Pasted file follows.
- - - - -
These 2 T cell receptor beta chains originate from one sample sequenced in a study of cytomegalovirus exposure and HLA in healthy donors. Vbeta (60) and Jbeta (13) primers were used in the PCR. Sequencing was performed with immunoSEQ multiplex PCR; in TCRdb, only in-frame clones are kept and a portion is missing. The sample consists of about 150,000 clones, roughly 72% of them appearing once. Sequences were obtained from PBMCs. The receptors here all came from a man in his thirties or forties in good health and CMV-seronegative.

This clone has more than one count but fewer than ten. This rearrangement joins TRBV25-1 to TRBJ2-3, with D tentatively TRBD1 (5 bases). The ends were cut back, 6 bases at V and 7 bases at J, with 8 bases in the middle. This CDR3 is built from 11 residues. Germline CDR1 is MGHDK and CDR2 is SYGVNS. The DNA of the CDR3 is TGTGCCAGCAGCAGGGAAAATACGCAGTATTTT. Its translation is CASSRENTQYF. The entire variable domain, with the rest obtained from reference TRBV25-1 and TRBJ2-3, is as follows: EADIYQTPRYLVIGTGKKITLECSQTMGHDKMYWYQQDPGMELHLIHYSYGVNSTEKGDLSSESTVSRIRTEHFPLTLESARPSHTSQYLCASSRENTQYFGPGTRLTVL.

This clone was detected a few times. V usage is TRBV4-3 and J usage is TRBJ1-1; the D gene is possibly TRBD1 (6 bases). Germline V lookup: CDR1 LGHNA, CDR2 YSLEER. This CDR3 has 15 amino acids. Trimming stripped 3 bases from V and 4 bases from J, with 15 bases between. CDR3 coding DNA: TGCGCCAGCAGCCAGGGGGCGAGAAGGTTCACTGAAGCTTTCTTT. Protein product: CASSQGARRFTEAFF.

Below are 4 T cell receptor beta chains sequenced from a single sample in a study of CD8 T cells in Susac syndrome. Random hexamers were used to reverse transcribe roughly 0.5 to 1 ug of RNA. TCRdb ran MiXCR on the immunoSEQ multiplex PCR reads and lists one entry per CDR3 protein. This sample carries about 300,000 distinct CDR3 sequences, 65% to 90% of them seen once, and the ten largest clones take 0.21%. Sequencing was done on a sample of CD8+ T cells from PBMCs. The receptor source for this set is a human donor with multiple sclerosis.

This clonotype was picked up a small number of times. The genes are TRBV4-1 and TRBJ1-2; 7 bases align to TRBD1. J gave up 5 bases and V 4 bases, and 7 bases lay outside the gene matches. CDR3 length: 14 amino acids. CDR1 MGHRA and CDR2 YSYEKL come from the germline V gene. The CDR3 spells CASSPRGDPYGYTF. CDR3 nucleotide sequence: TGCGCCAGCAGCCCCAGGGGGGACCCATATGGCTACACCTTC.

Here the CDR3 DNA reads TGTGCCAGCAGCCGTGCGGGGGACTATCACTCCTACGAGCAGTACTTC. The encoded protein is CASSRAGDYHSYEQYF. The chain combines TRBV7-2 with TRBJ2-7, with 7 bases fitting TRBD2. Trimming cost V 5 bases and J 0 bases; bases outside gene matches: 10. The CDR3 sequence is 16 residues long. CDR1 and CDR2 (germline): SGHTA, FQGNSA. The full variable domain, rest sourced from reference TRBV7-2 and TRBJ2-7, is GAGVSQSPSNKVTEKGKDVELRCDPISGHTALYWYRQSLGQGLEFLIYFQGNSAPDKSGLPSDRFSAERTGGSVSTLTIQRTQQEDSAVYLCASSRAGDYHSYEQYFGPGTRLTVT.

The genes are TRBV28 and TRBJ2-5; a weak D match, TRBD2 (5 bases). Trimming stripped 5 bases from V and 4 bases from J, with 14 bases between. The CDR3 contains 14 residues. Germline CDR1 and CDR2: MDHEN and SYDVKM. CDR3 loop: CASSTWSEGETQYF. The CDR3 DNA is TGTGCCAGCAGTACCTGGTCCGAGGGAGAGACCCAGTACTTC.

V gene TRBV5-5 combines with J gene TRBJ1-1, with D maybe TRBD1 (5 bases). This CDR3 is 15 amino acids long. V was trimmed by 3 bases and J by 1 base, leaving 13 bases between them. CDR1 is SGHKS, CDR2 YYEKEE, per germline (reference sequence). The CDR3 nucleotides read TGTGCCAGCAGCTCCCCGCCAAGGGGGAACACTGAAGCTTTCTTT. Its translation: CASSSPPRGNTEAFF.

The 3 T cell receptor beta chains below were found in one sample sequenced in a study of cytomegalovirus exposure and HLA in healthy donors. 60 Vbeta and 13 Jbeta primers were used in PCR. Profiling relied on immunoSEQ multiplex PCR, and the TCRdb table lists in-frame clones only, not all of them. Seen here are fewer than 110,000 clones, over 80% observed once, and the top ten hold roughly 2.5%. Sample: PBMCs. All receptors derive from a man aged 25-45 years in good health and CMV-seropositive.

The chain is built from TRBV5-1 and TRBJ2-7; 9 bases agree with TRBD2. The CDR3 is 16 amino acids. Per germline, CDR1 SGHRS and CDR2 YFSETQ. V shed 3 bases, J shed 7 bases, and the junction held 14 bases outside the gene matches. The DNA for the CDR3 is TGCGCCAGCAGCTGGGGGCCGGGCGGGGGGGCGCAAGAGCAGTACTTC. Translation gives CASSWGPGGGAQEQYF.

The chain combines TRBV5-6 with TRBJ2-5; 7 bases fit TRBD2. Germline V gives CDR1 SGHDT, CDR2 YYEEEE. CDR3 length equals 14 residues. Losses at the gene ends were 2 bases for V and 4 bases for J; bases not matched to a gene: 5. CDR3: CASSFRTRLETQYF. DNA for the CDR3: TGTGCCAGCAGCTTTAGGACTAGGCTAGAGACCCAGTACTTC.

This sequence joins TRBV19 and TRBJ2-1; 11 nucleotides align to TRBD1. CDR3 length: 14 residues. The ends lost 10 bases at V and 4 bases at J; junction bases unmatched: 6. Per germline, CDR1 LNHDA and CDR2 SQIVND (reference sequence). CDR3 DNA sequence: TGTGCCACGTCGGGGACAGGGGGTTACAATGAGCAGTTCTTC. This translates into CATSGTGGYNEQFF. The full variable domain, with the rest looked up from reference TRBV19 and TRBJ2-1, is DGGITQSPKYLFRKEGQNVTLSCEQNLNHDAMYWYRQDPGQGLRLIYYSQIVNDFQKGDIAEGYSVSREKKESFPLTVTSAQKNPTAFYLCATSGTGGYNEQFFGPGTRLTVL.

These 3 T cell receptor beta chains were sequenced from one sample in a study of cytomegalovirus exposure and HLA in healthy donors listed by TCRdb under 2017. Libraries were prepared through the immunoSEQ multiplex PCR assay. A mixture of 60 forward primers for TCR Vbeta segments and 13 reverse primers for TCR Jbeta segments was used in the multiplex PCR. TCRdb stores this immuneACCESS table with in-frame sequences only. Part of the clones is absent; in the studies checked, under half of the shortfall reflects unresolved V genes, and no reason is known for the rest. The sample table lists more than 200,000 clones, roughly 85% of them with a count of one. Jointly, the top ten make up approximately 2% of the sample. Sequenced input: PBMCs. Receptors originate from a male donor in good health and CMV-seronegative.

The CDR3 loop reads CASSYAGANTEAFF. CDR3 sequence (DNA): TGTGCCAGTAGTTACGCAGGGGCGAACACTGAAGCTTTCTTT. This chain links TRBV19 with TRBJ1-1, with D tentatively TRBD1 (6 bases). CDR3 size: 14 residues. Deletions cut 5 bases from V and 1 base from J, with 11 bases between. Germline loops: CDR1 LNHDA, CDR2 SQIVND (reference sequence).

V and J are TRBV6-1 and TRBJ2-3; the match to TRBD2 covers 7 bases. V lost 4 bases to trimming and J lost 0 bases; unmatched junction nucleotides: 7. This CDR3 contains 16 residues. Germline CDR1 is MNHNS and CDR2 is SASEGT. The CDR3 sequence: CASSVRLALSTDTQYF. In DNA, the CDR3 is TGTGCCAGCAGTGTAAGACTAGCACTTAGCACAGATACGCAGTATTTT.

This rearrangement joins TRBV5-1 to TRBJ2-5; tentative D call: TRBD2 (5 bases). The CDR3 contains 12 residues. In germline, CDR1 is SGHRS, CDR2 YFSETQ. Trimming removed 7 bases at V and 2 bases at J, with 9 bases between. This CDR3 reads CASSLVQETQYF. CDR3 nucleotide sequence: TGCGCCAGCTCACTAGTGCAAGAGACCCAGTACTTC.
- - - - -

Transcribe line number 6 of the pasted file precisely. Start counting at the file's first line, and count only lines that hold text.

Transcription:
Here the CDR3 DNA reads TGTGCCAGCAGCCGTGCGGGGGACTATCACTCCTACGAGCAGTACTTC. The encoded protein is CASSRAGDYHSYEQYF. The chain combines TRBV7-2 with TRBJ2-7, with 7 bases fitting TRBD2. Trimming cost V 5 bases and J 0 bases; bases outside gene matches: 10. The CDR3 sequence is 16 residues long. CDR1 and CDR2 (germline): SGHTA, FQGNSA. The full variable domain, rest sourced from reference TRBV7-2 and TRBJ2-7, is GAGVSQSPSNKVTEKGKDVELRCDPISGHTALYWYRQSLGQGLEFLIYFQGNSAPDKSGLPSDRFSAERTGGSVSTLTIQRTQQEDSAVYLCASSRAGDYHSYEQYFGPGTRLTVT.